Carlyle’s Rubenstein: My tax rate isn’t a major concern

July 2, 2015, 4:36 PM UTC
Key Speakers At The Aspen Ideas Festival
David Rubenstein, co-founder and co-chief executive officer of The Carlyle Group LP, stands for a photograph after a Bloomberg Television interview at the Aspen Ideas Festival in Aspen, Colorado, U.S., on Tuesday, July 1, 2014. Rubenstein discussed the outlook for the financial markets and investment strategy. Photographer: Matthew Staver/Bloomberg via Getty Images
Photograph by Matthew Staver — Bloomberg via Getty Images

David Rubenstein, co-CEO of private equity giant The Carlyle Group (CG), isn’t worried about Congress possibly raising his taxes by raising capital gains rates or closing the so-called carried interest loophole. Not because he thinks either of those things should happen (he doesn’t), but because he’s giving his money away anyway.

Rubenstein is a signatory to The Giving Pledge, a commitment by wealthy individuals and families to donate a majority of their estates to philanthropy. He also was recently profiled by 60 Minutes for his efforts to preserve American historical properties like the Washington Monument and the Iwo Jima Memorial.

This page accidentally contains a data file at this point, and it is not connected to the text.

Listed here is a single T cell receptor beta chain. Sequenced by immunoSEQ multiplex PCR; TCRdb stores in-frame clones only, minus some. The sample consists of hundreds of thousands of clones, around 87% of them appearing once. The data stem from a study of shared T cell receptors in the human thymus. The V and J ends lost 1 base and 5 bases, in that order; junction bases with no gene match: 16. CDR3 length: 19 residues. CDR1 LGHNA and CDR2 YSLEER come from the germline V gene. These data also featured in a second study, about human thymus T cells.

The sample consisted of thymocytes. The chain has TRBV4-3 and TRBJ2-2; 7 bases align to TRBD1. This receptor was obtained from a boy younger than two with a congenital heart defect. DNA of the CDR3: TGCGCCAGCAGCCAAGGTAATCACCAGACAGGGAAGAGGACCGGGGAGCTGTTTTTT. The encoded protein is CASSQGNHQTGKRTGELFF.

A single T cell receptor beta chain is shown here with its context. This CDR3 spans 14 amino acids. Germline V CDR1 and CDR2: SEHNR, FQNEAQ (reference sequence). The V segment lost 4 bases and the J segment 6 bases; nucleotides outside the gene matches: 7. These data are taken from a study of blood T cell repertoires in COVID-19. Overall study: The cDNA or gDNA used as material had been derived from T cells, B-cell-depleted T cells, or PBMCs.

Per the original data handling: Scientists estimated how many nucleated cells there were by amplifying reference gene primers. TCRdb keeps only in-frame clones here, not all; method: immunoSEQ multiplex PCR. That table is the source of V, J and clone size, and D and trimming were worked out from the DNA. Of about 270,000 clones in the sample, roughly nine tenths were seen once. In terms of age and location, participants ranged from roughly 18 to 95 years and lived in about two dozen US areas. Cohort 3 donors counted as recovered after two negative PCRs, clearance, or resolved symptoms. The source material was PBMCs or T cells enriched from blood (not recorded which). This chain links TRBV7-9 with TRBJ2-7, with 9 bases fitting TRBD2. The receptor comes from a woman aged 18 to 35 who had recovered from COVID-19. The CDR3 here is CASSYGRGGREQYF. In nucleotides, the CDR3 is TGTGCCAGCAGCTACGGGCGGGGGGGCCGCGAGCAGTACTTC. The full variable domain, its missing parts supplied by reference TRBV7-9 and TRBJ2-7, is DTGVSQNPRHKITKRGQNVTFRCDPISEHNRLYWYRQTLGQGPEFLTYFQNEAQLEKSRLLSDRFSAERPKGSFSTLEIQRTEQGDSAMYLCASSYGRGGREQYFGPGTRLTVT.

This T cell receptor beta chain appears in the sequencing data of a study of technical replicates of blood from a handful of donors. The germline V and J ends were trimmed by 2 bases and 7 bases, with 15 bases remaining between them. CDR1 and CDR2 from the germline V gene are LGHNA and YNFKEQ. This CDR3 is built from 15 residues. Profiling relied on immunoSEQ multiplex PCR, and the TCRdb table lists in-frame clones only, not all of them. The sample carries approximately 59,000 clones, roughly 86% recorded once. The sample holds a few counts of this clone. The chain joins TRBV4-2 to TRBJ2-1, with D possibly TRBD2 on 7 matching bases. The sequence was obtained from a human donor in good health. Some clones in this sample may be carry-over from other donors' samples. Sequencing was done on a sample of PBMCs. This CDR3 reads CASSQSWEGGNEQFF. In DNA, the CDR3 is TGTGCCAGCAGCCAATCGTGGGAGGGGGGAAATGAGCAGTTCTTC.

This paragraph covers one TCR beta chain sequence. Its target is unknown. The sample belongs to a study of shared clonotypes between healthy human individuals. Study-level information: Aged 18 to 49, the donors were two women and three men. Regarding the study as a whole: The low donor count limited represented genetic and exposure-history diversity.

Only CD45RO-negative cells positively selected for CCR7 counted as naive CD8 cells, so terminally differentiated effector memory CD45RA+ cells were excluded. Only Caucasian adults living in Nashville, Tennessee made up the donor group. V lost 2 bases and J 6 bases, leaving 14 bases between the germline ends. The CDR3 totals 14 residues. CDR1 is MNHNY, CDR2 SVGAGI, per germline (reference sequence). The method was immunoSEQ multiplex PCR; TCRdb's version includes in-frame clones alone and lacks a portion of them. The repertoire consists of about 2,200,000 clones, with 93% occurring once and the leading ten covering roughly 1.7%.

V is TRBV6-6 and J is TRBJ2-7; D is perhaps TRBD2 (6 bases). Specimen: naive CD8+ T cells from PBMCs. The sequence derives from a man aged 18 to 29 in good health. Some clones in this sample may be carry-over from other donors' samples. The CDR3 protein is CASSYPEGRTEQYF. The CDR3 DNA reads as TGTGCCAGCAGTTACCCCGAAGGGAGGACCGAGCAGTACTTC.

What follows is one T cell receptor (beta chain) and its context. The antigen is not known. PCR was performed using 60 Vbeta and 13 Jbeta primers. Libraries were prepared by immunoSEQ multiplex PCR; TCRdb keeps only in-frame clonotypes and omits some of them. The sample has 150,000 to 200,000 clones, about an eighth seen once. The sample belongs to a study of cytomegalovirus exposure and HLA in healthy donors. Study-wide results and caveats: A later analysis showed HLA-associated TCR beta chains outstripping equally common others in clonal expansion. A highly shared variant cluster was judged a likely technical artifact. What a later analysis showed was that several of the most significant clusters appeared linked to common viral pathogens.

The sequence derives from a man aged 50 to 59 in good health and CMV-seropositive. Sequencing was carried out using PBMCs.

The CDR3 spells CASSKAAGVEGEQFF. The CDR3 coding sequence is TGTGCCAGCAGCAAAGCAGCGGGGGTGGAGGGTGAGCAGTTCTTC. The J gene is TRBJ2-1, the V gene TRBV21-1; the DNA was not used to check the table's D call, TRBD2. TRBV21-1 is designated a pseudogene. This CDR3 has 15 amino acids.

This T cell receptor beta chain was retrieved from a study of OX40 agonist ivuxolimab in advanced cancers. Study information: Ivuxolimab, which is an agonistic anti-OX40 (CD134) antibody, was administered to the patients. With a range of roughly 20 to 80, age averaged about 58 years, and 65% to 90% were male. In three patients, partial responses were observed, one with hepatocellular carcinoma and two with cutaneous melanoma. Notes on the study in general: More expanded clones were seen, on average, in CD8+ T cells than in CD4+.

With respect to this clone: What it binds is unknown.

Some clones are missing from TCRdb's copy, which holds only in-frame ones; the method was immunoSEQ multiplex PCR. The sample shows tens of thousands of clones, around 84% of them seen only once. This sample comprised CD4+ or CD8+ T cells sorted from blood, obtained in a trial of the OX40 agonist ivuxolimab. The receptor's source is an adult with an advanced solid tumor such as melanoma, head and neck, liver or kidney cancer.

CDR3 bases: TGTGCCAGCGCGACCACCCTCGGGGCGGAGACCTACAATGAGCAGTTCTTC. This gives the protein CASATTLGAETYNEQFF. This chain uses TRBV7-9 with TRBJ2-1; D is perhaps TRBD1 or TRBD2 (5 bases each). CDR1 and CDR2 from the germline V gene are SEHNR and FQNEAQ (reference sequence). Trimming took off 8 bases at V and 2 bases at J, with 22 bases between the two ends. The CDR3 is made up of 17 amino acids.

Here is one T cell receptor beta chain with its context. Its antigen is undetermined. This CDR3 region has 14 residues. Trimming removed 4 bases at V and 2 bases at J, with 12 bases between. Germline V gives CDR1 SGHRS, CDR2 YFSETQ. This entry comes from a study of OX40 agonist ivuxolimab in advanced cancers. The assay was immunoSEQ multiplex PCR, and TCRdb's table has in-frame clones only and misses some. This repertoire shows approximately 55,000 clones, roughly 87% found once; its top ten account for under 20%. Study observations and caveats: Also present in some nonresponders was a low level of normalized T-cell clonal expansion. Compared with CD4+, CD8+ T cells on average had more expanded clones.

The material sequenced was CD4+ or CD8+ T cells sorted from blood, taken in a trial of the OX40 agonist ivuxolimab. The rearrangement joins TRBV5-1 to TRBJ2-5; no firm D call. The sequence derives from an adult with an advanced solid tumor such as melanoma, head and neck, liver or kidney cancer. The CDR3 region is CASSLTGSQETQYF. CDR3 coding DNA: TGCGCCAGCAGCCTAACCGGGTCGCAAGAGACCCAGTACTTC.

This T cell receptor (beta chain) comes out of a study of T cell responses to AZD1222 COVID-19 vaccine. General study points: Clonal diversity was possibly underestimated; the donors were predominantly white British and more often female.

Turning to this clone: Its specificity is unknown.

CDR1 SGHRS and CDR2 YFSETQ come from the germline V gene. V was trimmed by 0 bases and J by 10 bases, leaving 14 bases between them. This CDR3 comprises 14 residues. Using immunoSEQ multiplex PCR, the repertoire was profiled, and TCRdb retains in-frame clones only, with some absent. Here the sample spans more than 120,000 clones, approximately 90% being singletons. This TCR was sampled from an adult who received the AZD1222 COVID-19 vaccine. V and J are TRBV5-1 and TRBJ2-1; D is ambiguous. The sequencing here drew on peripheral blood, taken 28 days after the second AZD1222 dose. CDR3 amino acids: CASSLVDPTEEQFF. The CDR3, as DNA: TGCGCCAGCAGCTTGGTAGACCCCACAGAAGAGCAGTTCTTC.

Earlier today, he explained his thinking on taxes to Bloomberg TV:

“I have many things i’m worried about, but my tax rate is not one of them. I’m actually giving away all of my money anyway so it’s not my major concern. My major concern is growing the economy and making good investments and ultimately giving away more money. I do think tax rates are important to other people.”

Rubenstein added that while he supports both corporate tax and personal income tax reform, he doesn’t believe either will happen until after the next presidential election. He did not, however, explain what he’d want such reform to entail, given that he expressed worries about raising capital gains rates too high (it could produce “disincentives”) and that closing the carried interest loophole on only private equity firms would produce too little revenue to be worthwhile (and expanding it to include real estate, venture capital and energy partnerships, he believes, would be politically and economically untenable).

In other news, Rubenstein told Bloomberg that Carlyle is not in talks with the SEC over the fees it charges to its investors. Earlier this week, rival private equity giant Kohlberg Kravis Roberts & Co. reached a $30 million settlement with the SEC over alleged misallocation of fees.

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